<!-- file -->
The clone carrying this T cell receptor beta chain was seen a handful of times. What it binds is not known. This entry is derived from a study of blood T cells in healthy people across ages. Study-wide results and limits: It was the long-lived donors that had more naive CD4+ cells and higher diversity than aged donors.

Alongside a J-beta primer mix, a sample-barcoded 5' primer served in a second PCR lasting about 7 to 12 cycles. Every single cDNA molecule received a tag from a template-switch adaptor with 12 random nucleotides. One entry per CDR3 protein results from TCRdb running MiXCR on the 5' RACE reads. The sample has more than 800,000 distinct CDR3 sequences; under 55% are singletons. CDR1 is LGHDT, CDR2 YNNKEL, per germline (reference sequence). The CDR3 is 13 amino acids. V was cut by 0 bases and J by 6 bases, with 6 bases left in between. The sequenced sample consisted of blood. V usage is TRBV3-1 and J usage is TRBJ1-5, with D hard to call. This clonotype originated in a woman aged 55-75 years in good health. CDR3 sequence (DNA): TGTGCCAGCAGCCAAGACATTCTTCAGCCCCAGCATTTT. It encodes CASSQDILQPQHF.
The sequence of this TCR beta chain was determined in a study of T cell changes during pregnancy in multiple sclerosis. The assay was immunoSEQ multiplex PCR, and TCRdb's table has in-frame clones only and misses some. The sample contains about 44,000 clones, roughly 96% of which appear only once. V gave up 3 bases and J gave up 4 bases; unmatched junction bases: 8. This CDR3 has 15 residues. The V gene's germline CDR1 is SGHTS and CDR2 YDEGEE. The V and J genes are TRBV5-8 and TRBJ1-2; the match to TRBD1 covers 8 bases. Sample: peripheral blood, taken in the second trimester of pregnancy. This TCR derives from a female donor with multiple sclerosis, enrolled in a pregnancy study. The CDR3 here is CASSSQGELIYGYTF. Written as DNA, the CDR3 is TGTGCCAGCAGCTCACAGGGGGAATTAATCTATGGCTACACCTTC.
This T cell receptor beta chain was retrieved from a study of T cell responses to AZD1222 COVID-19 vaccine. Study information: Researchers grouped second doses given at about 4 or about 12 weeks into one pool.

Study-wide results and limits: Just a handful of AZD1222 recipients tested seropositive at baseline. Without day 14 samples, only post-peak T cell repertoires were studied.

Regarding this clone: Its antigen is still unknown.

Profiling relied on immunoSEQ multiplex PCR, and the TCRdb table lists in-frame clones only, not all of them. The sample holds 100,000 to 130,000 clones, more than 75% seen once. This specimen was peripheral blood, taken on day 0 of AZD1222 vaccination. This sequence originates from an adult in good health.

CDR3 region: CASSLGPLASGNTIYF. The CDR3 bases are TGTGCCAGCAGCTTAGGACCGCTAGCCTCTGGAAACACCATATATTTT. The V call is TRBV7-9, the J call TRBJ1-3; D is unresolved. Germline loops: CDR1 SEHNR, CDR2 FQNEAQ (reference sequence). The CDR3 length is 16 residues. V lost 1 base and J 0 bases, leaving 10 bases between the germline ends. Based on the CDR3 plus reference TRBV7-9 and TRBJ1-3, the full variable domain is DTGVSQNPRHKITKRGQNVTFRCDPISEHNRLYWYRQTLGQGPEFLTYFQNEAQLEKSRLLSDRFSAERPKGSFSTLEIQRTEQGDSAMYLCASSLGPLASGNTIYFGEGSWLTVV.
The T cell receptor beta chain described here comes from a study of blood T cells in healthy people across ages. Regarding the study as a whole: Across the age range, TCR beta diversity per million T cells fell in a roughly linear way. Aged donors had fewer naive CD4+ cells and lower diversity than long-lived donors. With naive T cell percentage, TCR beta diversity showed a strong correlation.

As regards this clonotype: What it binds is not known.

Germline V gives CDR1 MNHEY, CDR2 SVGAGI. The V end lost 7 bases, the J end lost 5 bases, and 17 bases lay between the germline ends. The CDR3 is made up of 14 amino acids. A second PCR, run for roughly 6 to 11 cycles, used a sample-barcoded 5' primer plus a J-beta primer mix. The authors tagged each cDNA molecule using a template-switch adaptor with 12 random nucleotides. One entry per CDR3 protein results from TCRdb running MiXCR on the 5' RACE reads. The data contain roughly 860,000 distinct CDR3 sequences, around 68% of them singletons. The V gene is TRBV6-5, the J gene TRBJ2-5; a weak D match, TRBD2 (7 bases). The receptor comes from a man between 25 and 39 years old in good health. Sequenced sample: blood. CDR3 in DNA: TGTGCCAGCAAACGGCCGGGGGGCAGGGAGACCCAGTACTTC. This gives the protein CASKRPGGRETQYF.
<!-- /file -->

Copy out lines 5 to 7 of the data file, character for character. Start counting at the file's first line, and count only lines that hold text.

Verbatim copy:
Study-wide results and limits: Just a handful of AZD1222 recipients tested seropositive at baseline. Without day 14 samples, only post-peak T cell repertoires were studied.

Regarding this clone: Its antigen is still unknown.

Profiling relied on immunoSEQ multiplex PCR, and the TCRdb table lists in-frame clones only, not all of them. The sample holds 100,000 to 130,000 clones, more than 75% seen once. This specimen was peripheral blood, taken on day 0 of AZD1222 vaccination. This sequence originates from an adult in good health.